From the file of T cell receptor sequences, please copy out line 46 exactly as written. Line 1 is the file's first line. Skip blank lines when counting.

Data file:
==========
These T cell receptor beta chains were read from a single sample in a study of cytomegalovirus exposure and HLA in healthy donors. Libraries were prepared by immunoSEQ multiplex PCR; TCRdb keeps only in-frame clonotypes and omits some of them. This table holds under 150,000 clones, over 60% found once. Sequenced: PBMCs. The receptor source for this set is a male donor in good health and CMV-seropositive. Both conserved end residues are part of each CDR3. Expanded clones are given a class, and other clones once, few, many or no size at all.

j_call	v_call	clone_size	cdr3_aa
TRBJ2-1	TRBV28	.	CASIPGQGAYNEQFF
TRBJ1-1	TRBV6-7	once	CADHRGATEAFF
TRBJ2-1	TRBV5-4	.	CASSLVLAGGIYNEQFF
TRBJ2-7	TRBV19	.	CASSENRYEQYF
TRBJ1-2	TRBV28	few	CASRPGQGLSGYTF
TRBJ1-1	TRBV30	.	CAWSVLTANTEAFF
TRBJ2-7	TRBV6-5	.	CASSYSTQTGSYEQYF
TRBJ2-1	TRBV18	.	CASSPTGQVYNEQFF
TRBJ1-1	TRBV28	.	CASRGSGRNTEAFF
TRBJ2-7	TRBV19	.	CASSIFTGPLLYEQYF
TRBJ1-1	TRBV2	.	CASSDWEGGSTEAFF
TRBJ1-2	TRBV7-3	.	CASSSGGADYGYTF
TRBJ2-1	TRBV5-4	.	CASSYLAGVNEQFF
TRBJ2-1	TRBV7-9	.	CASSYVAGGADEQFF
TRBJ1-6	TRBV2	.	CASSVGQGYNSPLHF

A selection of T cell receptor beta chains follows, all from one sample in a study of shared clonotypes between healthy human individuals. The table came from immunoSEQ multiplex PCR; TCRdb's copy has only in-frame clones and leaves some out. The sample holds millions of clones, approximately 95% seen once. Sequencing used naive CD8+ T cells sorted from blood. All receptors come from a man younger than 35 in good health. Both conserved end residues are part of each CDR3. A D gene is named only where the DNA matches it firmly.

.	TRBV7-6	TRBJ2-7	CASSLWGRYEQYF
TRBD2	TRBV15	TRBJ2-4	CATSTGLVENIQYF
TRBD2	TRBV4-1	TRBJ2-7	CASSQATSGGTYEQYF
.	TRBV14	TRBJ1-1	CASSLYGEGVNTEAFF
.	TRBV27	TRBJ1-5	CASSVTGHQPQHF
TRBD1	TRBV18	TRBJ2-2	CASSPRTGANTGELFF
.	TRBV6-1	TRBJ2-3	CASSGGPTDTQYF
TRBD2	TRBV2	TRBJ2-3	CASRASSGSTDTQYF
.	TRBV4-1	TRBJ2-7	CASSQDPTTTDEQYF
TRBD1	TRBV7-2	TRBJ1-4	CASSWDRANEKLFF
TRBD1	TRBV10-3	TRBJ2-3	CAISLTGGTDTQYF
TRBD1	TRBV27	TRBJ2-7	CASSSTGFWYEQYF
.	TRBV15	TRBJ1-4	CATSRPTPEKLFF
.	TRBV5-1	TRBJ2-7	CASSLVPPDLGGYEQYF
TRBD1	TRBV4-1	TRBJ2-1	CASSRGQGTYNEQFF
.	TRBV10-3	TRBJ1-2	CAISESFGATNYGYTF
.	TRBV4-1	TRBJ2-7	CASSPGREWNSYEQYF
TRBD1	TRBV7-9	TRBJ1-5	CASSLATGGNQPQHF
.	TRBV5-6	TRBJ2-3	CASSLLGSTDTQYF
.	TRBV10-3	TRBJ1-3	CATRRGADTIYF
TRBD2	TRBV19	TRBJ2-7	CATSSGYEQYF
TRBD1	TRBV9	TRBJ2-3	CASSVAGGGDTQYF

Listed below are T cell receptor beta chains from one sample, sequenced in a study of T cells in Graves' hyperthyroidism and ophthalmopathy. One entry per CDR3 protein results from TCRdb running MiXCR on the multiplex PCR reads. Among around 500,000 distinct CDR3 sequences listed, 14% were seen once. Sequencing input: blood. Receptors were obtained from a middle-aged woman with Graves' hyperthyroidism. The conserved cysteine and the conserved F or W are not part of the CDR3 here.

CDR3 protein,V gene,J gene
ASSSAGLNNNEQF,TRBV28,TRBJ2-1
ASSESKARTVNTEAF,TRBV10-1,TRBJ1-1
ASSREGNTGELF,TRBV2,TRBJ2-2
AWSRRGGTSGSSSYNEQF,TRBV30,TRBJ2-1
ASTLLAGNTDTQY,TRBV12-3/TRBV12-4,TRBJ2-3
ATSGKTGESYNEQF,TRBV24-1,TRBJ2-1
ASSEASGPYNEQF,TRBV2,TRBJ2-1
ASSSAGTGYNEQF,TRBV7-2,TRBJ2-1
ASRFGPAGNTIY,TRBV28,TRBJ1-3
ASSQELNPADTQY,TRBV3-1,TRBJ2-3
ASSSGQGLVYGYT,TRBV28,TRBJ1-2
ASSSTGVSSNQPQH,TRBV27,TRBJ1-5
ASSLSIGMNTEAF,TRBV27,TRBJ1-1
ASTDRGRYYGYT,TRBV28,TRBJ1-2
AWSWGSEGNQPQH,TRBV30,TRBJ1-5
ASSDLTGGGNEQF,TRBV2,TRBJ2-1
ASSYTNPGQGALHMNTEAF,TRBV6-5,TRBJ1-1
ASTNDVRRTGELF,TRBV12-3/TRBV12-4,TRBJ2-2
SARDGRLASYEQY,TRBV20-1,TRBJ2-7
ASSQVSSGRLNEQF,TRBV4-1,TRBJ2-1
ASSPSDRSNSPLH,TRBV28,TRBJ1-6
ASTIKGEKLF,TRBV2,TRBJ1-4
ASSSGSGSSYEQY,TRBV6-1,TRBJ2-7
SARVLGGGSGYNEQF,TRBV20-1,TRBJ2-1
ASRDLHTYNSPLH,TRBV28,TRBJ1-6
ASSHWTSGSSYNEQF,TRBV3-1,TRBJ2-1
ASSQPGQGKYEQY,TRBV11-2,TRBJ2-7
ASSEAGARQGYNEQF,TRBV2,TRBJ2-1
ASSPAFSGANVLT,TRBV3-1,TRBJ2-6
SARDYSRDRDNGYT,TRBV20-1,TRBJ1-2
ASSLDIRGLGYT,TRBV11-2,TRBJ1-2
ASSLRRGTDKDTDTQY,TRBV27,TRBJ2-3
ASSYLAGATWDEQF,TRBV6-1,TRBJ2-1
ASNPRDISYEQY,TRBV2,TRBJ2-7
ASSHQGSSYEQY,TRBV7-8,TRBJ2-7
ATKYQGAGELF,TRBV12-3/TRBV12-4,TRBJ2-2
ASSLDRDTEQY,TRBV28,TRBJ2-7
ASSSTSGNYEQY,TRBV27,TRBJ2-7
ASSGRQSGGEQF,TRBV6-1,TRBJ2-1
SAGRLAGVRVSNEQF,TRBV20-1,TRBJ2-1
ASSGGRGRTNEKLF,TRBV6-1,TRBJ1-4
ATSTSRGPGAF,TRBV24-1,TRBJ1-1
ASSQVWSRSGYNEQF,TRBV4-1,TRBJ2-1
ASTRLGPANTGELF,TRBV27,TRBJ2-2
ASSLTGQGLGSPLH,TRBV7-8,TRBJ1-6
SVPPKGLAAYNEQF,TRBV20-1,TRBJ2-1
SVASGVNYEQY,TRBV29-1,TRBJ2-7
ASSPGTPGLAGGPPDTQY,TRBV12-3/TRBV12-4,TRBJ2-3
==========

AWSRRGGTSGSSSYNEQF,TRBV30,TRBJ2-1